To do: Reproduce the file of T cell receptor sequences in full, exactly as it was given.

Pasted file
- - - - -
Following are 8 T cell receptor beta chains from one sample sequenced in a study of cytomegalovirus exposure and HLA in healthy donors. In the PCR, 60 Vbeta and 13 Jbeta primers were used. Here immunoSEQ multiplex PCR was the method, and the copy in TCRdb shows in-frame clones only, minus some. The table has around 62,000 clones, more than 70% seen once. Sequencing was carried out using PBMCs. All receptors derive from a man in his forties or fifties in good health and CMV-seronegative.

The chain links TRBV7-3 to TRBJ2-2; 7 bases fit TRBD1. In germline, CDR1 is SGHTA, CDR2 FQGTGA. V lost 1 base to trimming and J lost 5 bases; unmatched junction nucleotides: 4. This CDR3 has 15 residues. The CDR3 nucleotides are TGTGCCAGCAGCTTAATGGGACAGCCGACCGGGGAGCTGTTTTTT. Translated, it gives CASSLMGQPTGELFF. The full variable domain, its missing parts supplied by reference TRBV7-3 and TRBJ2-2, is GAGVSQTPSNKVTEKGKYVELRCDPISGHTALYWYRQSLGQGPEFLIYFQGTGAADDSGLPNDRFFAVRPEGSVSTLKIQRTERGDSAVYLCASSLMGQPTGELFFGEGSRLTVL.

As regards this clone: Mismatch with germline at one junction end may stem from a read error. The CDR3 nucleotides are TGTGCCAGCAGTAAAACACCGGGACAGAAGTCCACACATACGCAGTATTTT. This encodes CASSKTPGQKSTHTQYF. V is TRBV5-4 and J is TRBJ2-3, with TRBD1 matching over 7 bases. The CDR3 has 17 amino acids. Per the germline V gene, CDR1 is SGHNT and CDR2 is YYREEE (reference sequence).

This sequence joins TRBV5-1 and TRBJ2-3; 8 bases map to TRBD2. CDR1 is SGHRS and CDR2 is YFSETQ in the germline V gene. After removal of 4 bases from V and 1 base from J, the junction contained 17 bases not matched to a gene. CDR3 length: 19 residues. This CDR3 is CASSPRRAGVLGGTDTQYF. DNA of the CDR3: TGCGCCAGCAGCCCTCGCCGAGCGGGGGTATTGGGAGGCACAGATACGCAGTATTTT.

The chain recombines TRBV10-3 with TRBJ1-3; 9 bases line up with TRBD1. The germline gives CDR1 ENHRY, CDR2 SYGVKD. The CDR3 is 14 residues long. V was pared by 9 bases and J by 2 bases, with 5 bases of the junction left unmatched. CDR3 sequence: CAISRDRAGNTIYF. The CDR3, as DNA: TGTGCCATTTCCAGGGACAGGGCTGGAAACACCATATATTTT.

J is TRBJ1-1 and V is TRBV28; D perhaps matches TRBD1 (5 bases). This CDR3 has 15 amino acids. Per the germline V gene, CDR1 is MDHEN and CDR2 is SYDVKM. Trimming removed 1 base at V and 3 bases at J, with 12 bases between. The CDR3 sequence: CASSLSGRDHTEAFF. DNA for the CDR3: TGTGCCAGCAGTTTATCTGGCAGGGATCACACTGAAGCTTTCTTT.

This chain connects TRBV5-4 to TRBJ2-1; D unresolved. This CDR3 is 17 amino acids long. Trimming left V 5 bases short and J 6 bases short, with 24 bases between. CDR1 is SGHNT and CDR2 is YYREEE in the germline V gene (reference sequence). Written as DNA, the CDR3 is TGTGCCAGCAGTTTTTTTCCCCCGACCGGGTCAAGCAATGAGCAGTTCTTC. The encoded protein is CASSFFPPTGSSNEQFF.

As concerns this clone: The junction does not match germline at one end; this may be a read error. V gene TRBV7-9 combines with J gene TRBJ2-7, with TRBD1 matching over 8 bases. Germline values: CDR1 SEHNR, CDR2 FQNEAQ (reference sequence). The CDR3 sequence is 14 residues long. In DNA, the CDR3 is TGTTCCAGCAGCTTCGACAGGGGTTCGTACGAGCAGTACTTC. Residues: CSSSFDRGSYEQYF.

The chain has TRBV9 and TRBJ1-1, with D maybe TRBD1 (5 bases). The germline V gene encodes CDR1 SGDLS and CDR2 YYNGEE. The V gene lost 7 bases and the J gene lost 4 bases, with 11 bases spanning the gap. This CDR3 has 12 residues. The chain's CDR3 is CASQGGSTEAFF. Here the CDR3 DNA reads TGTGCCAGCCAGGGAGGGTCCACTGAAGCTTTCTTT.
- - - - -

Following are 8 T cell receptor beta chains from one sample sequenced in a study of cytomegalovirus exposure and HLA in healthy donors. In the PCR, 60 Vbeta and 13 Jbeta primers were used. Here immunoSEQ multiplex PCR was the method, and the copy in TCRdb shows in-frame clones only, minus some. The table has around 62,000 clones, more than 70% seen once. Sequencing was carried out using PBMCs. All receptors derive from a man in his forties or fifties in good health and CMV-seronegative.

The chain links TRBV7-3 to TRBJ2-2; 7 bases fit TRBD1. In germline, CDR1 is SGHTA, CDR2 FQGTGA. V lost 1 base to trimming and J lost 5 bases; unmatched junction nucleotides: 4. This CDR3 has 15 residues. The CDR3 nucleotides are TGTGCCAGCAGCTTAATGGGACAGCCGACCGGGGAGCTGTTTTTT. Translated, it gives CASSLMGQPTGELFF. The full variable domain, its missing parts supplied by reference TRBV7-3 and TRBJ2-2, is GAGVSQTPSNKVTEKGKYVELRCDPISGHTALYWYRQSLGQGPEFLIYFQGTGAADDSGLPNDRFFAVRPEGSVSTLKIQRTERGDSAVYLCASSLMGQPTGELFFGEGSRLTVL.

As regards this clone: Mismatch with germline at one junction end may stem from a read error. The CDR3 nucleotides are TGTGCCAGCAGTAAAACACCGGGACAGAAGTCCACACATACGCAGTATTTT. This encodes CASSKTPGQKSTHTQYF. V is TRBV5-4 and J is TRBJ2-3, with TRBD1 matching over 7 bases. The CDR3 has 17 amino acids. Per the germline V gene, CDR1 is SGHNT and CDR2 is YYREEE (reference sequence).

This sequence joins TRBV5-1 and TRBJ2-3; 8 bases map to TRBD2. CDR1 is SGHRS and CDR2 is YFSETQ in the germline V gene. After removal of 4 bases from V and 1 base from J, the junction contained 17 bases not matched to a gene. CDR3 length: 19 residues. This CDR3 is CASSPRRAGVLGGTDTQYF. DNA of the CDR3: TGCGCCAGCAGCCCTCGCCGAGCGGGGGTATTGGGAGGCACAGATACGCAGTATTTT.

The chain recombines TRBV10-3 with TRBJ1-3; 9 bases line up with TRBD1. The germline gives CDR1 ENHRY, CDR2 SYGVKD. The CDR3 is 14 residues long. V was pared by 9 bases and J by 2 bases, with 5 bases of the junction left unmatched. CDR3 sequence: CAISRDRAGNTIYF. The CDR3, as DNA: TGTGCCATTTCCAGGGACAGGGCTGGAAACACCATATATTTT.

J is TRBJ1-1 and V is TRBV28; D perhaps matches TRBD1 (5 bases). This CDR3 has 15 amino acids. Per the germline V gene, CDR1 is MDHEN and CDR2 is SYDVKM. Trimming removed 1 base at V and 3 bases at J, with 12 bases between. The CDR3 sequence: CASSLSGRDHTEAFF. DNA for the CDR3: TGTGCCAGCAGTTTATCTGGCAGGGATCACACTGAAGCTTTCTTT.

This chain connects TRBV5-4 to TRBJ2-1; D unresolved. This CDR3 is 17 amino acids long. Trimming left V 5 bases short and J 6 bases short, with 24 bases between. CDR1 is SGHNT and CDR2 is YYREEE in the germline V gene (reference sequence). Written as DNA, the CDR3 is TGTGCCAGCAGTTTTTTTCCCCCGACCGGGTCAAGCAATGAGCAGTTCTTC. The encoded protein is CASSFFPPTGSSNEQFF.

As concerns this clone: The junction does not match germline at one end; this may be a read error. V gene TRBV7-9 combines with J gene TRBJ2-7, with TRBD1 matching over 8 bases. Germline values: CDR1 SEHNR, CDR2 FQNEAQ (reference sequence). The CDR3 sequence is 14 residues long. In DNA, the CDR3 is TGTTCCAGCAGCTTCGACAGGGGTTCGTACGAGCAGTACTTC. Residues: CSSSFDRGSYEQYF.

The chain has TRBV9 and TRBJ1-1, with D maybe TRBD1 (5 bases). The germline V gene encodes CDR1 SGDLS and CDR2 YYNGEE. The V gene lost 7 bases and the J gene lost 4 bases, with 11 bases spanning the gap. This CDR3 has 12 residues. The chain's CDR3 is CASQGGSTEAFF. Here the CDR3 DNA reads TGTGCCAGCCAGGGAGGGTCCACTGAAGCTTTCTTT.